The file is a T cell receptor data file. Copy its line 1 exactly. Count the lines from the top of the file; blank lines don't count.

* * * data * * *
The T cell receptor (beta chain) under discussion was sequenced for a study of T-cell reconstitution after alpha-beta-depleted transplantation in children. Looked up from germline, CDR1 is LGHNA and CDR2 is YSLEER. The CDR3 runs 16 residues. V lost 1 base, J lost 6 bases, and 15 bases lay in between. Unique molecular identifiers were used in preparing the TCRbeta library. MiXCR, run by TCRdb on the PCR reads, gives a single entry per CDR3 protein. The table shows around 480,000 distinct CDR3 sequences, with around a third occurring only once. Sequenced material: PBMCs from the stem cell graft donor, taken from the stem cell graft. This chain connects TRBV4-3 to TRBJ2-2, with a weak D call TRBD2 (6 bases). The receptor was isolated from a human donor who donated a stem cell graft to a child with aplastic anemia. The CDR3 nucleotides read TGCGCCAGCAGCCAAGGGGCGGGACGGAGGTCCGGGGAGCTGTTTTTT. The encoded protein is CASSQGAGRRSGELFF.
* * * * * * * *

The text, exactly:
The T cell receptor (beta chain) under discussion was sequenced for a study of T-cell reconstitution after alpha-beta-depleted transplantation in children. Looked up from germline, CDR1 is LGHNA and CDR2 is YSLEER. The CDR3 runs 16 residues. V lost 1 base, J lost 6 bases, and 15 bases lay in between. Unique molecular identifiers were used in preparing the TCRbeta library. MiXCR, run by TCRdb on the PCR reads, gives a single entry per CDR3 protein. The table shows around 480,000 distinct CDR3 sequences, with around a third occurring only once. Sequenced material: PBMCs from the stem cell graft donor, taken from the stem cell graft. This chain connects TRBV4-3 to TRBJ2-2, with a weak D call TRBD2 (6 bases). The receptor was isolated from a human donor who donated a stem cell graft to a child with aplastic anemia. The CDR3 nucleotides read TGCGCCAGCAGCCAAGGGGCGGGACGGAGGTCCGGGGAGCTGTTTTTT. The encoded protein is CASSQGAGRRSGELFF.